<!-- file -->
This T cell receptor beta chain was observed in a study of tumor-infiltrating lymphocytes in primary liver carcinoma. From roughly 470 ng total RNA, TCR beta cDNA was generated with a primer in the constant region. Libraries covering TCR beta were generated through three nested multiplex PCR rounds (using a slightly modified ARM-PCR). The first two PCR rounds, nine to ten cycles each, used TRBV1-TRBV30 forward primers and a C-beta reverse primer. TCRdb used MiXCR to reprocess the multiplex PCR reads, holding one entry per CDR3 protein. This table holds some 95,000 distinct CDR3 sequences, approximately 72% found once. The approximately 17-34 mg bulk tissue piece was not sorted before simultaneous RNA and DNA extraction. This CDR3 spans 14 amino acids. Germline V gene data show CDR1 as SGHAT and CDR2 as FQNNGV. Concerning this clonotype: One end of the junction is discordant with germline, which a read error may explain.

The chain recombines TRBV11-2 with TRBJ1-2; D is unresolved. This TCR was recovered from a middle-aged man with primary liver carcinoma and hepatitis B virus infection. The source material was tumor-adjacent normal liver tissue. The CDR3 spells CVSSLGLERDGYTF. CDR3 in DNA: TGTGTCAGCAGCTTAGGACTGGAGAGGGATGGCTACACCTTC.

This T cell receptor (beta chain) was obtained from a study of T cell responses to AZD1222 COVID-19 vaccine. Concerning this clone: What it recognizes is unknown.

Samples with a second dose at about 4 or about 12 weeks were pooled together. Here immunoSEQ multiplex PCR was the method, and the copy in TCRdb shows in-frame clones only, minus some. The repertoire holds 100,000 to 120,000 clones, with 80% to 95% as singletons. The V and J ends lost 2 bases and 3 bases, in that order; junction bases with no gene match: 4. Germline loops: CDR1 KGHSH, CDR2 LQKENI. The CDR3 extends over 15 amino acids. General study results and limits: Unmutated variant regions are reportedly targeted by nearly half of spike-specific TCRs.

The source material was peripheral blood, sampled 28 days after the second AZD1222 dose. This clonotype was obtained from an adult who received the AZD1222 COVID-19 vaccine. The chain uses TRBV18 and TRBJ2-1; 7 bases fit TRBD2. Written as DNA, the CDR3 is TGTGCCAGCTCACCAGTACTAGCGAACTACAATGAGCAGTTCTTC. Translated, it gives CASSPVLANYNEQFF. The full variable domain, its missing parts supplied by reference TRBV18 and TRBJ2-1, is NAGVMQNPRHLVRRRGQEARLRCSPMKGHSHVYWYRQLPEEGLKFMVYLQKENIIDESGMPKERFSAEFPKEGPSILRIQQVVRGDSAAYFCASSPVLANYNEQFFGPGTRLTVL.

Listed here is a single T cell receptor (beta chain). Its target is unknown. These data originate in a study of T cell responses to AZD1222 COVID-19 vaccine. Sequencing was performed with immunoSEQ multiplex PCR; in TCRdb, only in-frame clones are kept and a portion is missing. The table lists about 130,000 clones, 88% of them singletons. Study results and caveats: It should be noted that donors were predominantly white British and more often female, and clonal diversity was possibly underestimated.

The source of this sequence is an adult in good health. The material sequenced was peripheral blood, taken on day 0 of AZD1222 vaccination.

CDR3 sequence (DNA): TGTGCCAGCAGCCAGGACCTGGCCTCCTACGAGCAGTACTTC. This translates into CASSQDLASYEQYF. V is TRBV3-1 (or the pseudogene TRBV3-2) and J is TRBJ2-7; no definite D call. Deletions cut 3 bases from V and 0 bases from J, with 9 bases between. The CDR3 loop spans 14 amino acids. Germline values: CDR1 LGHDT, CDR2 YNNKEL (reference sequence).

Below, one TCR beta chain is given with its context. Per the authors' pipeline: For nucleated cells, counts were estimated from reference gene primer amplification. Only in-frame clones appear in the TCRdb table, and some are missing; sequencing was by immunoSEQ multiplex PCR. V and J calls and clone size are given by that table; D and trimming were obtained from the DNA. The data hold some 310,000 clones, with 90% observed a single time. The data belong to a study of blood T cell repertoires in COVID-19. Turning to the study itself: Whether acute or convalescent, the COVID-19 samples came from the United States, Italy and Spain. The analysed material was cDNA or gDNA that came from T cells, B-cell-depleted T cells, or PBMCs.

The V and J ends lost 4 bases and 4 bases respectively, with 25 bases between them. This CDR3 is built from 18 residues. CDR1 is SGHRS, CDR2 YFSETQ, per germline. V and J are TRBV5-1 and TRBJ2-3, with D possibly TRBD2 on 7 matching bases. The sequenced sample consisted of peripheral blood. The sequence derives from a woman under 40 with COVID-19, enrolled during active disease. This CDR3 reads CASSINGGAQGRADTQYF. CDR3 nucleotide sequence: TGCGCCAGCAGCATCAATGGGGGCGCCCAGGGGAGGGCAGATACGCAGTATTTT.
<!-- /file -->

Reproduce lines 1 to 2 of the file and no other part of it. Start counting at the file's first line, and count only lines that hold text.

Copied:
This T cell receptor beta chain was observed in a study of tumor-infiltrating lymphocytes in primary liver carcinoma. From roughly 470 ng total RNA, TCR beta cDNA was generated with a primer in the constant region. Libraries covering TCR beta were generated through three nested multiplex PCR rounds (using a slightly modified ARM-PCR). The first two PCR rounds, nine to ten cycles each, used TRBV1-TRBV30 forward primers and a C-beta reverse primer. TCRdb used MiXCR to reprocess the multiplex PCR reads, holding one entry per CDR3 protein. This table holds some 95,000 distinct CDR3 sequences, approximately 72% found once. The approximately 17-34 mg bulk tissue piece was not sorted before simultaneous RNA and DNA extraction. This CDR3 spans 14 amino acids. Germline V gene data show CDR1 as SGHAT and CDR2 as FQNNGV. Concerning this clonotype: One end of the junction is discordant with germline, which a read error may explain.

The chain recombines TRBV11-2 with TRBJ1-2; D is unresolved. This TCR was recovered from a middle-aged man with primary liver carcinoma and hepatitis B virus infection. The source material was tumor-adjacent normal liver tissue. The CDR3 spells CVSSLGLERDGYTF. CDR3 in DNA: TGTGTCAGCAGCTTAGGACTGGAGAGGGATGGCTACACCTTC.